— Jeff;

EC2 Updates: New Medium Instance, 64-bit Ubiquity, SSH Client

Big News
I have three important announcements for EC2 users:

  1. We have introduced a new instance type, the Medium (m1.medium).
  2. You can now launch 64-bit operating systems on the m1.small and c1.medium instances.
  3. You can now log in to an EC2 instance from the AWS Management Console using an integrated SSH client.

New Instance Type
The new Medium instance type fills a gap in the m1 family of instance types, splitting the difference, price and performance-wise, between the existing Small and Large types and bringing our instance count to thirteen (other EC2 instance types). Here are the specs:

  • 3.75 GB of RAM
  • 1 virtual core running at 2 ECU (EC2 Compute Unit)
  • 410 GB of instance storage
  • 32 and 64-bit
  • Moderate I/O performance

The Medium instance type is available now in all 8 of the AWS Regions. See the EC2 Pricing page for more information on the On Demand and Reserved Instance pricing (you can also acquire Medium instances in Spot form).

64-bit Ubiquity
You can now launch 64-bit operating systems on the Small and Medium instance types. This means that you can now create a single Amazon Machine Image (AMI) and run it on an extremely wide range of instance types, from the Micro all the way up to the High-CPU Extra Large and and the High-Memory Quadruple Extra Large, as you can see from the console menu:

This will make it easier for you to scale vertically (to larger and smaller instances) without having to maintain parallel (32 and 64-bit) AMIs.

SSH Client
We’ve integrated the MindTerm SSH client into the AWS Management console to simplify the process of connecting to an EC2 instance. There’s now  second option on the Connect window:

And there you have it! What do you think?

— Jeff;


New Amazon CloudWatch Monitoring Scripts

Update (January 6, 2016) – The scripts described in this blog post have been deprecated and are no longer available.

For updated information on how to perform the same tasks in a more modern fashion, please take a look at Sending Performance Counters to CloudWatch and Logs to CloudWatch Logs, Configuring a Windows Instance Using the EC2Config Service, and Monitoring Memory and Disk Statistics for Amazon EC2 Linux Instances.

The Amazon CloudWatch team has just released new sample scripts for monitoring memory and disk space usage on your Amazon EC2 instances running Linux.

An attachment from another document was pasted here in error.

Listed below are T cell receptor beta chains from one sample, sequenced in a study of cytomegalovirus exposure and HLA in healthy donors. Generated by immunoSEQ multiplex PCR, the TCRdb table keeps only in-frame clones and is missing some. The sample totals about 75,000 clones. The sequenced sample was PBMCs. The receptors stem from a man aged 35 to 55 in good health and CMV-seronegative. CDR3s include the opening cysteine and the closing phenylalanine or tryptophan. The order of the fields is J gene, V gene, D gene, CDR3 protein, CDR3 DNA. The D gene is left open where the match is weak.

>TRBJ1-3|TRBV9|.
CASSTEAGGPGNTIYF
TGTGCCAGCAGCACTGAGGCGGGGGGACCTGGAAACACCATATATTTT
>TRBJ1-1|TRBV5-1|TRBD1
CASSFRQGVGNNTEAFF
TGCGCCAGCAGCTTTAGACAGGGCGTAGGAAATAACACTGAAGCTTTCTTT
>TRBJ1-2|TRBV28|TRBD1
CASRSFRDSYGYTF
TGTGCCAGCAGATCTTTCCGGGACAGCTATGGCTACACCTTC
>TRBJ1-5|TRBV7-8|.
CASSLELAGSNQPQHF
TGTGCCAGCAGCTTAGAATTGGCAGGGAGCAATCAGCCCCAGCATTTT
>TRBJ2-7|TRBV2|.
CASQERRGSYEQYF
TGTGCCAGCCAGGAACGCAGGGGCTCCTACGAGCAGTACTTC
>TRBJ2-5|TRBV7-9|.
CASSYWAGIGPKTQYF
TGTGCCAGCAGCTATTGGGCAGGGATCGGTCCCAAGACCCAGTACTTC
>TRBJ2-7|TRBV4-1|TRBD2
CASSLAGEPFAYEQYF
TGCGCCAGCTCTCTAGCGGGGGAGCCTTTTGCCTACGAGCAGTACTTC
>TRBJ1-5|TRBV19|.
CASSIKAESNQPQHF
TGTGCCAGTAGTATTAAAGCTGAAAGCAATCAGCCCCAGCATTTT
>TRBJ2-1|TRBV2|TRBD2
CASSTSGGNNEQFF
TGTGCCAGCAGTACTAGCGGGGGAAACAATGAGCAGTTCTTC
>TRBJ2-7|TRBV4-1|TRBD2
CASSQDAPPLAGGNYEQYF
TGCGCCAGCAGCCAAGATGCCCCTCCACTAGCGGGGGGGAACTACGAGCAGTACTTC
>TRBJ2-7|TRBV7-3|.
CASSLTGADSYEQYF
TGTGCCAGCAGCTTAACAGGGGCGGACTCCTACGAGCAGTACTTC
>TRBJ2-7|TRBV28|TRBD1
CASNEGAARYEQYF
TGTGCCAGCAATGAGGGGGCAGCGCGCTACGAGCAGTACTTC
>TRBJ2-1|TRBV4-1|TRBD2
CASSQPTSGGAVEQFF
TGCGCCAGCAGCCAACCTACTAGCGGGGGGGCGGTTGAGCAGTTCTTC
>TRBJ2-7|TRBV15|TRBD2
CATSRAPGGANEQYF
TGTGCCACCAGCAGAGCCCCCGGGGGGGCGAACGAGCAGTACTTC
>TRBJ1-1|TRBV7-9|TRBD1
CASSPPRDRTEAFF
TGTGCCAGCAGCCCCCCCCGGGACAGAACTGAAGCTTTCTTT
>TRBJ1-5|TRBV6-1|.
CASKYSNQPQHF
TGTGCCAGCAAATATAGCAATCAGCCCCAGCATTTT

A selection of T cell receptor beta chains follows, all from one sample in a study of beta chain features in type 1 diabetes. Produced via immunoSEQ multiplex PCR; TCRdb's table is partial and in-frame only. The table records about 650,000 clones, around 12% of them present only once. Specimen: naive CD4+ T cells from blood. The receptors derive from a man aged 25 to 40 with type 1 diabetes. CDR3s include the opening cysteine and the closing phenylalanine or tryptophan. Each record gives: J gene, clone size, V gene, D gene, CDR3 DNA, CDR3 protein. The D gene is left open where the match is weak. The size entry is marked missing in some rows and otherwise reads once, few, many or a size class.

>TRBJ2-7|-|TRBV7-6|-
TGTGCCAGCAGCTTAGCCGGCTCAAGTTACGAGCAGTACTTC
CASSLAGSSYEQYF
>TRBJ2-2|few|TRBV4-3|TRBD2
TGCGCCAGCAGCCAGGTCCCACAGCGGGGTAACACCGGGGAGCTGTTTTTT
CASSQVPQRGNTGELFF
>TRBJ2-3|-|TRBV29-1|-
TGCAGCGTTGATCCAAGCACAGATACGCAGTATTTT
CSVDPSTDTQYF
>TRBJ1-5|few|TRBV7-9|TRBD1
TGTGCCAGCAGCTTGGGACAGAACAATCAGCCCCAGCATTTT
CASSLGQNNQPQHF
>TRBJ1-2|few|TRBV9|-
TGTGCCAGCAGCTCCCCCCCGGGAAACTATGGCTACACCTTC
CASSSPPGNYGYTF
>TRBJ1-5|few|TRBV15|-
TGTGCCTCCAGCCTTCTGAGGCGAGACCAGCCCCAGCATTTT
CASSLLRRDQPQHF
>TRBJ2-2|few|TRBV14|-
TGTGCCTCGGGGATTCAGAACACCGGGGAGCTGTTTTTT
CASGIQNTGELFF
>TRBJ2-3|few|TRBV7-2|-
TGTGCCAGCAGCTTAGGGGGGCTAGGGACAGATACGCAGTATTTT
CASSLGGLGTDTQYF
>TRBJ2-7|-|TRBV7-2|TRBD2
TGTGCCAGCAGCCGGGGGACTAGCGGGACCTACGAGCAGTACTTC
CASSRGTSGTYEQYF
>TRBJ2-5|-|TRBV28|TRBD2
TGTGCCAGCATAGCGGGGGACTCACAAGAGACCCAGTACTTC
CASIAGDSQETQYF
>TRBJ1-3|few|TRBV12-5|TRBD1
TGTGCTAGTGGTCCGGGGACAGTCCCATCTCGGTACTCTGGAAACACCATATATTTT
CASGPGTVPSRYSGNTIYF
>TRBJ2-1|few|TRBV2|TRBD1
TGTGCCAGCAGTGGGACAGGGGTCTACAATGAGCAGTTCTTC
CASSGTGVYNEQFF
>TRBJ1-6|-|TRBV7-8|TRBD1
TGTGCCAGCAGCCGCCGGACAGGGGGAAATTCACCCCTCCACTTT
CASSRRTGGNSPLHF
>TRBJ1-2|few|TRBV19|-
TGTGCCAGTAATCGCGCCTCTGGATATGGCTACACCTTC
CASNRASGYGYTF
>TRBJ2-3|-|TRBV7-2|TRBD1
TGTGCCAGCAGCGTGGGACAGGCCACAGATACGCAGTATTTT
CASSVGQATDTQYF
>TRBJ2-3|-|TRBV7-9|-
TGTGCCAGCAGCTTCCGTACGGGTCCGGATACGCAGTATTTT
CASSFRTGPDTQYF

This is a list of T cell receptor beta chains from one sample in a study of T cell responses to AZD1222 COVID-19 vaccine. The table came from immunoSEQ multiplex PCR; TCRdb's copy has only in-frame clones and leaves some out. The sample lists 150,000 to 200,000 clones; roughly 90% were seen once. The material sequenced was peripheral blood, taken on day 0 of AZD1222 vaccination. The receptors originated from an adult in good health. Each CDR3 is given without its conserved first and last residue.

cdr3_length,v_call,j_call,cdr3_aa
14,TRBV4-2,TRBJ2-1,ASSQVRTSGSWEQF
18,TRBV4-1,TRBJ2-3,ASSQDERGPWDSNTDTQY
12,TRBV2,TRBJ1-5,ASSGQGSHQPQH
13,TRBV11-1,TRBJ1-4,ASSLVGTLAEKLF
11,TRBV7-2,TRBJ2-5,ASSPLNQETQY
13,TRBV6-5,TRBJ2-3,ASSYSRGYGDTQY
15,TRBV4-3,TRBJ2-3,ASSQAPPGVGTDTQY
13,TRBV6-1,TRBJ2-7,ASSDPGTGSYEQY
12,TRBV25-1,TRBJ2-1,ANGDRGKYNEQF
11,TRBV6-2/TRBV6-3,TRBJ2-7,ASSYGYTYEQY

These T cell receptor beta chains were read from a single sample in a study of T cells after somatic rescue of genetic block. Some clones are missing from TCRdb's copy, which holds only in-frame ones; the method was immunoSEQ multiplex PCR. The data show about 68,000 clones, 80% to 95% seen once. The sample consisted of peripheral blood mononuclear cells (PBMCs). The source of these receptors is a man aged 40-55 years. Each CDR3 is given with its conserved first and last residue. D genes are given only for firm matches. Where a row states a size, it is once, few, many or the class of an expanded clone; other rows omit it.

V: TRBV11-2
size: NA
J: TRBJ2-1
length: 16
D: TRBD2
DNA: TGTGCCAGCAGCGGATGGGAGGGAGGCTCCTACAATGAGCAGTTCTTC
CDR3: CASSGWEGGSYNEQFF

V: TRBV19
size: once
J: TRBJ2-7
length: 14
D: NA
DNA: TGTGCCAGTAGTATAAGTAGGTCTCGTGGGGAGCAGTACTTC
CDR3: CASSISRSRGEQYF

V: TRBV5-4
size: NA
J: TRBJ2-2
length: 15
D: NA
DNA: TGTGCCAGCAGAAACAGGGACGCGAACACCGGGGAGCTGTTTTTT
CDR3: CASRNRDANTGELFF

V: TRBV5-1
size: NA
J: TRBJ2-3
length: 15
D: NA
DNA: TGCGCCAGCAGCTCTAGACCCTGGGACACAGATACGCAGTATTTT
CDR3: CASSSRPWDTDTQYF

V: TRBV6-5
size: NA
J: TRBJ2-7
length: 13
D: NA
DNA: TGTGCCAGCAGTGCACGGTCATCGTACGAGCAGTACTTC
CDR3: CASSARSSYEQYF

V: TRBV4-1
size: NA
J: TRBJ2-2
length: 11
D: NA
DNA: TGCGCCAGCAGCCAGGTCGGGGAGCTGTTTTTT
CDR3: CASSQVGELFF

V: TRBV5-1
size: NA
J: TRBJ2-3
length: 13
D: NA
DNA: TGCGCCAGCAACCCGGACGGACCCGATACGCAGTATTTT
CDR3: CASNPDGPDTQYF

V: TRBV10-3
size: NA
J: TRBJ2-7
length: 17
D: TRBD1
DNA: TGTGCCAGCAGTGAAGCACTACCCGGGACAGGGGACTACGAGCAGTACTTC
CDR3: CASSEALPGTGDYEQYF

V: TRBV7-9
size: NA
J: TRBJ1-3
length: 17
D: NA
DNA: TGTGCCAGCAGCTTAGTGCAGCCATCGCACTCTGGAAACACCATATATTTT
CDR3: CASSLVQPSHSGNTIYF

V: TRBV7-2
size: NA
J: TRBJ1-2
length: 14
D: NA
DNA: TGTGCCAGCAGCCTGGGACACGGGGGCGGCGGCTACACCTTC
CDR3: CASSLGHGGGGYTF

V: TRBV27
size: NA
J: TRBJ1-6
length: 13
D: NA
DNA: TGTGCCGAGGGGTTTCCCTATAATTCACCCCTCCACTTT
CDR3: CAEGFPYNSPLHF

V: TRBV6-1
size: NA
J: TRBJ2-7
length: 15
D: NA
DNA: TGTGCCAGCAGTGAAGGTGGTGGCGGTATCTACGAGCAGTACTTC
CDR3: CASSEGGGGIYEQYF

You can run these scripts on your instances and configure them to report memory and disk space usage metrics to Amazon CloudWatch. Once the metrics are submitted to CloudWatch, you can view graphs, calculate statistics and set alarms on them in the CloudWatch console or via the CloudWatch API.

Available metrics include:

  • Memory Utilization (%)
  • Memory Used (MB)
  • Memory Available (MB)
  • Swap Utilization (%)
  • Swap Used (MB)
  • Disk Space Utilization (%)
  • Disk Space Used (GB)
  • Disk Space Available (GB)

The instance memory and disk space usage metrics are reported as Amazon CloudWatch Custom Metrics. Standard Amazon CloudWatch free tier quantities and pricing apply. This is an unsupported sample but we appreciate all feedback, comments and questions you post to the AWS forums.

To learn more about how to use the scripts, including installation, setup and configuration, please visit “Amazon CloudWatch Monitoring Scripts for Linux” in the Amazon CloudWatch Developer Guide.

— Henry Hahn, Product Manager, Amazon CloudWatch.

Resource Level IAM for Elastic Beanstalk

Today’s guest post comes to you from Saad Ladki, Product Manager for AWS Elastic Beanstalk.

— Jeff;

We are excited to announce that AWS Elastic Beanstalk now supports resource permissions through AWS Identity and Access Management (IAM). AWS Elastic Beanstalk provides a quick way to deploy and manage applications in the AWS cloud. IAM enables you to manage permissions for multiple users within your AWS account.

In this blog post, we will walk you through an example of how you can leverage resource permissions for Elastic Beanstalk. Lets assume that a consulting firm is developing multiple applications for different customers and that Jack is one of the developers working on an Elastic Beanstalk application App1. Jill tests the changes for App1 and for a second application App2. John is the manager overseeing the two applications and owns the AWS resources. John helps out with development and testing, and only he can update their production environments for App1 and App2. The following matrix describes the different levels of access needed for Jack, Jill, and John:

    Jack Jill John
App1 View application, application versions, environments and configuration
Create application versions and deploy them to the staging environment  
Update the production environment    
Create and terminate environments    
App2 View application, application versions, environments and configuration  
Create application versions and deploy them to the staging environment    
Update the production environment    
Create and terminate environments    

To create the IAM users and assign policies, do the following:

  1. Log into the IAM tab of the AWS Management Console.
  2. In the Navigation pane, click Users.
  3. Click Create new Users. You can also create groups of users if you have multiple users with the same permissions.
  4. In the Create User page, type the name of the user(s) and click Create.
  5. In the Create User confirmation page, click Download Credentials to store the credentials for each user.
  6. In the user list, select the user John, and then click the Permissions tab.
  7. In the Permissions tab, click Attach User Policy.
  8. Click Custom Policy, and then click Select.
  9. In the Manage User Permissions page, type a name for each policy and then copy/paste the policies below. Notice that Jack has permissions to perform all Describe operations on application App1, and he can update only the app1-staging environment. This prevents him from being able to deploy to the production environment, app1-prod.

    Jack has three associated policies. Replace with your AWS account ID.